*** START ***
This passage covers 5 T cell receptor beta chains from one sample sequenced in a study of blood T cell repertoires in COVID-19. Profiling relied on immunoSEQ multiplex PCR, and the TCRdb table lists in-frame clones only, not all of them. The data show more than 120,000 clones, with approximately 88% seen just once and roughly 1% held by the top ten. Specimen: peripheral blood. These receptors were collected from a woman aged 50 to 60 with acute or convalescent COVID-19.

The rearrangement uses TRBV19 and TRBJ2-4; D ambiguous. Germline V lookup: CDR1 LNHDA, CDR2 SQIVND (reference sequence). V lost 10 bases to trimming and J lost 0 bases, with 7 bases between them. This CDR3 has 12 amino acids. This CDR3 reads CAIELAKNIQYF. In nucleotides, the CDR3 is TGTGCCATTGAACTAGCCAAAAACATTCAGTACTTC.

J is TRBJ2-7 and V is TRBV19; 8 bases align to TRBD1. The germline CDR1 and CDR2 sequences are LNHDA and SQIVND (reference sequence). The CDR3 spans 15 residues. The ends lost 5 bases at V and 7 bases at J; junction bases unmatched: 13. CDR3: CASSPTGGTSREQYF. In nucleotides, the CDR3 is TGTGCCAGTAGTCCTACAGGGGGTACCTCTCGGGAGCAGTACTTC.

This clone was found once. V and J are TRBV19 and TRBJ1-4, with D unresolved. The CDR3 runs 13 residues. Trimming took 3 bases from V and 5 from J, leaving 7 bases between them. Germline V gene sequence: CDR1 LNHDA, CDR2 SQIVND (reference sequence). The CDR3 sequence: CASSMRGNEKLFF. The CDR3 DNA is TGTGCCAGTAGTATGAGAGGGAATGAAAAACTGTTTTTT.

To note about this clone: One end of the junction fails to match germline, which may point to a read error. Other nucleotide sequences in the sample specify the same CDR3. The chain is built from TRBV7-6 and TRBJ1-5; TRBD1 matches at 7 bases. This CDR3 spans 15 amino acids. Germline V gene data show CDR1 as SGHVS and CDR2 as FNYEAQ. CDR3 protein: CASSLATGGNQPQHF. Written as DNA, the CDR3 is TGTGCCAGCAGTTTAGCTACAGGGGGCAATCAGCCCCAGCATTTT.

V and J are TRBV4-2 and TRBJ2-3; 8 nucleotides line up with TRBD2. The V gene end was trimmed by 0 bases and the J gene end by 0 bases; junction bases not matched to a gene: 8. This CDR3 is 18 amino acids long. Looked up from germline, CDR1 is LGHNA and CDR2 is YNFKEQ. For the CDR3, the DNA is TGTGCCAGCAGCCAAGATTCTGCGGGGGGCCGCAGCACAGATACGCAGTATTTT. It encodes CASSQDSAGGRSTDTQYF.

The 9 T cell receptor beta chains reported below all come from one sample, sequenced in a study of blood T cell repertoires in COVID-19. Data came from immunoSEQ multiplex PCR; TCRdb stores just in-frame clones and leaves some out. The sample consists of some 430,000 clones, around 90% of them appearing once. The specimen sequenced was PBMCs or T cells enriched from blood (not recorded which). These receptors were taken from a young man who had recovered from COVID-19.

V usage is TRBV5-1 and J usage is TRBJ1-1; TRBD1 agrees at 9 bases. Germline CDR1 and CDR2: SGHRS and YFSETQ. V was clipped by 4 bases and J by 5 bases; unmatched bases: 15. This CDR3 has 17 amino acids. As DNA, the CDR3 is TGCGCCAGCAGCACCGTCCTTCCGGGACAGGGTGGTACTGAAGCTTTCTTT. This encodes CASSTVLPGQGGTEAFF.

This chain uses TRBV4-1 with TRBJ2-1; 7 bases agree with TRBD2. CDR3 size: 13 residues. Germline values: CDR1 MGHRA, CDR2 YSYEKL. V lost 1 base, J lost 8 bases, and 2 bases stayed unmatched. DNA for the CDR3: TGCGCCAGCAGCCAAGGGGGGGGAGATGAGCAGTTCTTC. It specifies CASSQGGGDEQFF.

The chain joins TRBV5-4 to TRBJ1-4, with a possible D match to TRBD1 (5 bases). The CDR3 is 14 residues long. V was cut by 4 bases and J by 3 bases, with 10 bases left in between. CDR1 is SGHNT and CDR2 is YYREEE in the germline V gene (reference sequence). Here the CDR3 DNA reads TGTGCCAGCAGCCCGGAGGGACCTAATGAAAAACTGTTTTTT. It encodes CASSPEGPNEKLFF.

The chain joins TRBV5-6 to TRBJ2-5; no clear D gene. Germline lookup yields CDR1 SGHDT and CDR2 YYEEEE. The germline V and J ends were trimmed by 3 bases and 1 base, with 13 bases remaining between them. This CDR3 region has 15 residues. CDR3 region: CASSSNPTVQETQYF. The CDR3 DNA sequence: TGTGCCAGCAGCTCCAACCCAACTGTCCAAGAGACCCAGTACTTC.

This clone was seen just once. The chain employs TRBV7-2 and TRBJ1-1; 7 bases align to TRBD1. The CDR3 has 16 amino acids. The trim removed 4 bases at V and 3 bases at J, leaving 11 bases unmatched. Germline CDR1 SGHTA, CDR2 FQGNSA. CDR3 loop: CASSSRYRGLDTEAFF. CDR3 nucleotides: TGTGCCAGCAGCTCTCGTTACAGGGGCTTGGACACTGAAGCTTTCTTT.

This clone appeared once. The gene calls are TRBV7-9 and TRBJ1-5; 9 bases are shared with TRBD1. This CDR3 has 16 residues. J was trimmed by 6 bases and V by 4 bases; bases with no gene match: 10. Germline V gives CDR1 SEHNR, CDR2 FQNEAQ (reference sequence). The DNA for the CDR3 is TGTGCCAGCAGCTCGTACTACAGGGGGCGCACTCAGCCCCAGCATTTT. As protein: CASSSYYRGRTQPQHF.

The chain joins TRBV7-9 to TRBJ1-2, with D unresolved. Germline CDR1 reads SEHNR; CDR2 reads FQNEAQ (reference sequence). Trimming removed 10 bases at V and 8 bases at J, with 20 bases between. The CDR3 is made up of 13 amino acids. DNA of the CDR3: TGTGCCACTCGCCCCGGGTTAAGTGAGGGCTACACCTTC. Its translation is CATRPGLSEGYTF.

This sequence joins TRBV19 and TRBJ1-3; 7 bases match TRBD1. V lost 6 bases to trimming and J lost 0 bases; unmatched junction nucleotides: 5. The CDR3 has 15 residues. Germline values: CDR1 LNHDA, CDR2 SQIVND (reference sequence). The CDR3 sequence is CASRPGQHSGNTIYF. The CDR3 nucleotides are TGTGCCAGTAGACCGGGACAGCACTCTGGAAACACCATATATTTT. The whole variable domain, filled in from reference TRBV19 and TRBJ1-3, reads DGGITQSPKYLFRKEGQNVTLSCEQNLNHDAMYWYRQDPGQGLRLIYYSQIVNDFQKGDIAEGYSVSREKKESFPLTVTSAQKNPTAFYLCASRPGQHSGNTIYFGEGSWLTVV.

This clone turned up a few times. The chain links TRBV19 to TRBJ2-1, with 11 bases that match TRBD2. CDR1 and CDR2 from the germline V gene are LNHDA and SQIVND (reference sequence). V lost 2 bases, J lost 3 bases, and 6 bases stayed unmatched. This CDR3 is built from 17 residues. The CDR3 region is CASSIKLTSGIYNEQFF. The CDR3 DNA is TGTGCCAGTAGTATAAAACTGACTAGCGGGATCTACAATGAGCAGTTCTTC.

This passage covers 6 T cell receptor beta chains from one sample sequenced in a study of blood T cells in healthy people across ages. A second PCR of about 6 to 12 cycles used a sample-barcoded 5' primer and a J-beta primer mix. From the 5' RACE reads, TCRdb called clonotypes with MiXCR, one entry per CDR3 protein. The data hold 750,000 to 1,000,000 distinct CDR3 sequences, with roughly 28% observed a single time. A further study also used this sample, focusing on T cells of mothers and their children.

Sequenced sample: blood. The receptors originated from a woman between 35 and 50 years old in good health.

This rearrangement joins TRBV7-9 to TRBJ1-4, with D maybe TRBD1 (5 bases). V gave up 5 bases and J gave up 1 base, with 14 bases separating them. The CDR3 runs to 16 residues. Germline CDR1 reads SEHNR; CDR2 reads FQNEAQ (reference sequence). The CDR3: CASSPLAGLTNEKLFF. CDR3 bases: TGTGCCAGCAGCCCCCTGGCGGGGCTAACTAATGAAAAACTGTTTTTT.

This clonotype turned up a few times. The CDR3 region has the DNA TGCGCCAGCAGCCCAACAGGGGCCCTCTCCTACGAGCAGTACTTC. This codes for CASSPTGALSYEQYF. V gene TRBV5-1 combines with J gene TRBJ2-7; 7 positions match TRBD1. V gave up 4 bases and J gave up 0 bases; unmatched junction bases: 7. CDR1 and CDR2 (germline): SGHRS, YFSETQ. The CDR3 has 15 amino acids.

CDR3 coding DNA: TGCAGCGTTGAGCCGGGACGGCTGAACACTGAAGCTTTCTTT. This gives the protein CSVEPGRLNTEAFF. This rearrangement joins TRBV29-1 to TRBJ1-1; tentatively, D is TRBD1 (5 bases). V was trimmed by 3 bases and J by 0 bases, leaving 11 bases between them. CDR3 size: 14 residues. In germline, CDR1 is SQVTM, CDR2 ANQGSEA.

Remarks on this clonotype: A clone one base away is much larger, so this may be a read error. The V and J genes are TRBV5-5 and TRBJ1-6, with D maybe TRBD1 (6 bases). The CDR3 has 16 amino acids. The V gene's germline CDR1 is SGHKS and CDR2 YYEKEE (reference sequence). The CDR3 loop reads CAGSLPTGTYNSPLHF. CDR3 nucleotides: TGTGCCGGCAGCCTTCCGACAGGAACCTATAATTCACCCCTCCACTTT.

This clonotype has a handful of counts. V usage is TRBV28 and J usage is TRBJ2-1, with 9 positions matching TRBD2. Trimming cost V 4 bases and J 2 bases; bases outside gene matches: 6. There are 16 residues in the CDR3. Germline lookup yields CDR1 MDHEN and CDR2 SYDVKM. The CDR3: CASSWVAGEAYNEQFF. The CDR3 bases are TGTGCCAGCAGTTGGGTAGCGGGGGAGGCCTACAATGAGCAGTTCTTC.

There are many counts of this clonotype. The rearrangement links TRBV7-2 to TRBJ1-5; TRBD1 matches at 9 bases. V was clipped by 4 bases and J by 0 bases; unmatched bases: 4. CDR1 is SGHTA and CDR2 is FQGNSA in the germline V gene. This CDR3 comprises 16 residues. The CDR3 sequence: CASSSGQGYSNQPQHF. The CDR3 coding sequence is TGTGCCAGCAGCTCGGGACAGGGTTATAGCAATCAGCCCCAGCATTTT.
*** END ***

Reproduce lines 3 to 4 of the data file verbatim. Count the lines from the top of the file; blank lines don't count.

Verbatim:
J is TRBJ2-7 and V is TRBV19; 8 bases align to TRBD1. The germline CDR1 and CDR2 sequences are LNHDA and SQIVND (reference sequence). The CDR3 spans 15 residues. The ends lost 5 bases at V and 7 bases at J; junction bases unmatched: 13. CDR3: CASSPTGGTSREQYF. In nucleotides, the CDR3 is TGTGCCAGTAGTCCTACAGGGGGTACCTCTCGGGAGCAGTACTTC.

This clone was found once. V and J are TRBV19 and TRBJ1-4, with D unresolved. The CDR3 runs 13 residues. Trimming took 3 bases from V and 5 from J, leaving 7 bases between them. Germline V gene sequence: CDR1 LNHDA, CDR2 SQIVND (reference sequence). The CDR3 sequence: CASSMRGNEKLFF. The CDR3 DNA is TGTGCCAGTAGTATGAGAGGGAATGAAAAACTGTTTTTT.